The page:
In their brief study of falling into and climbing back out of recessions, they blame most of our foundering productivity on shrinking capital investment, inefficient research and development expenditures, and excessive defense spending. Again, the cure is political and unsavory. "All sorts of special interests will seek assistance from the government in the name of productivity... Identifying the target of raising productivity is a safe and simple economic exercise. Carrying it out is a hard political struggle."

More disruptive to our society is the unemployment caused by the decreased demand on output of a recession. But, the authors lament, the nation so far lacks a "willingness to place employment at the very head of all benefits that we expect from our economy, a willingness to bend every effort to achieve the right to work for all."

When problems arise in the market process, Heilbroner and Thurow go on to say in chapter three, "there is no -- we repeat, no -- way of coping with these problems other than by government." Yet government's role in a free economy is misperceived by the public, and thus its ability to provide a remedy is clouded. They conclude that government spending, distasteful as it is becoming to conservative convention, is necessary in a democracy to bridge the resource-allocation gaps in market mechanisms.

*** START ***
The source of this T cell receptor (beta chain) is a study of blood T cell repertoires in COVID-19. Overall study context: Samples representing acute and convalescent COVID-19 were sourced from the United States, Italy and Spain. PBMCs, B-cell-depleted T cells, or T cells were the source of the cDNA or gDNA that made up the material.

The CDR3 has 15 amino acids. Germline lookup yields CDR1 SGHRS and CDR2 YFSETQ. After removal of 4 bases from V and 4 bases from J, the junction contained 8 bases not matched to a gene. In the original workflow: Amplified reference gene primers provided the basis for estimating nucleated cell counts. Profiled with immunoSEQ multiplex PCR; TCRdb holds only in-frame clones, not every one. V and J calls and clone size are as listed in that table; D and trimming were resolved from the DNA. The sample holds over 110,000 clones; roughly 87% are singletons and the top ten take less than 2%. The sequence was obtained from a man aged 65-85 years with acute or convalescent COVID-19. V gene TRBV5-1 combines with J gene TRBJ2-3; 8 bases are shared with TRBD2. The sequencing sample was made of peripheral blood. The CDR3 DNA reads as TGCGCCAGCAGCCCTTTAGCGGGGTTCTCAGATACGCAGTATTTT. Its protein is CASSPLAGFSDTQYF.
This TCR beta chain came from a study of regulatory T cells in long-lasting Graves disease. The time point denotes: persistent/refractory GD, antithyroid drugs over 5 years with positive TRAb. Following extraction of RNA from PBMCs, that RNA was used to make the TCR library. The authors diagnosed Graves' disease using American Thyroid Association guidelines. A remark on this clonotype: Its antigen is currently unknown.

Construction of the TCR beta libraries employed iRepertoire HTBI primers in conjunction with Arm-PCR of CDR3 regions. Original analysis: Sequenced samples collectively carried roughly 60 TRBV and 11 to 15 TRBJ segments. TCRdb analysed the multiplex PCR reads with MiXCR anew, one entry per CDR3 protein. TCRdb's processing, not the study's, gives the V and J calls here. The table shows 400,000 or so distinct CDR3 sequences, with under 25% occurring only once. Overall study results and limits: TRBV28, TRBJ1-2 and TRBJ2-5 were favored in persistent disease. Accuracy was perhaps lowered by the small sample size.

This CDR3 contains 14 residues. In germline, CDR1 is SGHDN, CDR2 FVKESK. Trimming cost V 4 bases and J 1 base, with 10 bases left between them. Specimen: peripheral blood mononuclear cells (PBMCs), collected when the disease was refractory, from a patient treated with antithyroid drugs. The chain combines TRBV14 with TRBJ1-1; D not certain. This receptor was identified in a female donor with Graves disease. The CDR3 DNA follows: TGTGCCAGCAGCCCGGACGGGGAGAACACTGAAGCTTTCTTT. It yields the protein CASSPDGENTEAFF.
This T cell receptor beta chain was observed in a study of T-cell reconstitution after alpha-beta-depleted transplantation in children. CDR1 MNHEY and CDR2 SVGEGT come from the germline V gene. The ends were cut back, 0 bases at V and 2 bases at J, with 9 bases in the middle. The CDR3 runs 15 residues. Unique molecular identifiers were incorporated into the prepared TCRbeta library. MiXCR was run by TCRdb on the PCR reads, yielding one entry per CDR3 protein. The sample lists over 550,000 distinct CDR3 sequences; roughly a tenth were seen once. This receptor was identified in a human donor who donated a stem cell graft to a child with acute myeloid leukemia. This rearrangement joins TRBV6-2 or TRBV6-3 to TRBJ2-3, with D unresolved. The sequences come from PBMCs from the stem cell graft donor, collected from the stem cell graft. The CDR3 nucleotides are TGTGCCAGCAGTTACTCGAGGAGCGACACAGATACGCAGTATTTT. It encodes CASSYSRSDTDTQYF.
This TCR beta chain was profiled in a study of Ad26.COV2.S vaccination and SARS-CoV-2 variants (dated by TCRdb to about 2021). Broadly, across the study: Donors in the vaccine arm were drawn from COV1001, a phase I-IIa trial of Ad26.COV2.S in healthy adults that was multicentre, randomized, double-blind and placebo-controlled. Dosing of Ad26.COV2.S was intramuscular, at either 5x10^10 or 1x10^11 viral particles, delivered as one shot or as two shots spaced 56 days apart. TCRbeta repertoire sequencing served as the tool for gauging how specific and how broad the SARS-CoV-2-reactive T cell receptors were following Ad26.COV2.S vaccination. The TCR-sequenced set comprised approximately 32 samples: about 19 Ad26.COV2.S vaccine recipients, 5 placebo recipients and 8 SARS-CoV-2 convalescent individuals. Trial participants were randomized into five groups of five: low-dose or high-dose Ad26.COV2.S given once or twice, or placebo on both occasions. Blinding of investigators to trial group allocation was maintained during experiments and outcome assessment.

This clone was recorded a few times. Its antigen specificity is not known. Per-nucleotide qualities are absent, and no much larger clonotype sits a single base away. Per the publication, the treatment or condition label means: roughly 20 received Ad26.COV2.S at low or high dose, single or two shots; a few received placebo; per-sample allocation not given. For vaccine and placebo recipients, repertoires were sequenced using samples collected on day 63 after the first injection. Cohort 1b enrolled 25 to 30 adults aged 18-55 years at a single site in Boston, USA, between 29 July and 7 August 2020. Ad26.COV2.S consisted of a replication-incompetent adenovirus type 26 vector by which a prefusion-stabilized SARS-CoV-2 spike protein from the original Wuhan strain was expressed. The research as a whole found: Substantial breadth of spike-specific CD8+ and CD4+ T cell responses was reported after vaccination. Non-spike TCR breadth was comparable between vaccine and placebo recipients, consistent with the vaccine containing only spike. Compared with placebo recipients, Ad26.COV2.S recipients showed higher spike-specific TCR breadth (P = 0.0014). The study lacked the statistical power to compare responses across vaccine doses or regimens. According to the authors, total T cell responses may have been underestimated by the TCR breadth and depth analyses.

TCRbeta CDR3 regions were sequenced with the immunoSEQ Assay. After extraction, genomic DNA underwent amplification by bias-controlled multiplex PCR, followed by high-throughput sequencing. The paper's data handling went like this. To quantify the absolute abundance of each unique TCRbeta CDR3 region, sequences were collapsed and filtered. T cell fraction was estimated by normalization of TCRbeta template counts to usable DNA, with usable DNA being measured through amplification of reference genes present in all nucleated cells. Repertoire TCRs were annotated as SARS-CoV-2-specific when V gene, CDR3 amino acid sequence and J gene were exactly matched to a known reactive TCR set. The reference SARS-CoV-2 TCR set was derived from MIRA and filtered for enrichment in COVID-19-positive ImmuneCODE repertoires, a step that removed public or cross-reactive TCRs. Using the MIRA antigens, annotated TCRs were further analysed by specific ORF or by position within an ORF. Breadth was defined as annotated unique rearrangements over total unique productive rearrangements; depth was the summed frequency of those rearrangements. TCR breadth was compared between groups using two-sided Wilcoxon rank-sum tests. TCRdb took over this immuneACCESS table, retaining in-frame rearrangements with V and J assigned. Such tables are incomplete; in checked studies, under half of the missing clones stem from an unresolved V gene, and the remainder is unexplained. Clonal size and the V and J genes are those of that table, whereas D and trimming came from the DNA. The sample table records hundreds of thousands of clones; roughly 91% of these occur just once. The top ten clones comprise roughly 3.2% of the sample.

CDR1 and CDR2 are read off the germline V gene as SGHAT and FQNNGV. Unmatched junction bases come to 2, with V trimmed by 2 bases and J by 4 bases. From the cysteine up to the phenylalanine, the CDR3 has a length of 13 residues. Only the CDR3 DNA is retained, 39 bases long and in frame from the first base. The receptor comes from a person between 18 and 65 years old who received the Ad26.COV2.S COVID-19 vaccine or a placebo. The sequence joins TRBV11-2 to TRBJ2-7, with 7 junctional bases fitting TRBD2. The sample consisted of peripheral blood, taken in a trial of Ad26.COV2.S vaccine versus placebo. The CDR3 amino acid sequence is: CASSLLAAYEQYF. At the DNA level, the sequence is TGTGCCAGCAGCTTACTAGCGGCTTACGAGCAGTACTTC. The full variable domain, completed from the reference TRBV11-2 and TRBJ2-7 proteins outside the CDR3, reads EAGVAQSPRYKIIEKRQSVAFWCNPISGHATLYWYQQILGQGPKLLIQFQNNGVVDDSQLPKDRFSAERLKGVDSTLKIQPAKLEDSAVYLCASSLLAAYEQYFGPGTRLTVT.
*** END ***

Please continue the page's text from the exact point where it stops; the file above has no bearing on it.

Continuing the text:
Their examination of a defense of the dollar in chapter four takes a decided technical turn. But the authors' spare explanations of how supply and demand for the dollar fluctuates according to capital exigencies is a brilliant short course on complicated fiscal relationships in which a falling dollar ultimately can lead to a failing world economy. They reject a number of cures: import embargoes, legislation against U.S. companies, acquiring foreign assets, raising interest rates to attract foreign currencies, and Federal Reserve support. In the end they offer three tentative proposals: Replace the dollar with another currency as the world's reserve vehicle; let gold act as a standard in the open market; and adopt the inventive Special Drawing Rights -- the International Monetary Fund's "paper gold" -- for settling international payments. However, these involve political and economic problems that will "impinge on our lives for a long time to come."

In the final chapter, the authors mourn the coming of OPEC and the passing of the Age of Oil. And here the prospect to limitless growth that has been fodder to economic thought comes to a startling halt. The Age of Spaceship Earth, when both Western and Eastern expansionist designs give way to a program of common ecological preservation, is still an alarmingly long way off. Until then, what?

Heilbroner and Thurow do not have all the answers. Invariably, they regret that politics sets the limit for economics, and leave it at that. But undoubtedly at the same time somewhere in Washington there is a government official who regrets that economics sets the limits for politics. The scary thing is that, between the two, nothing is being done.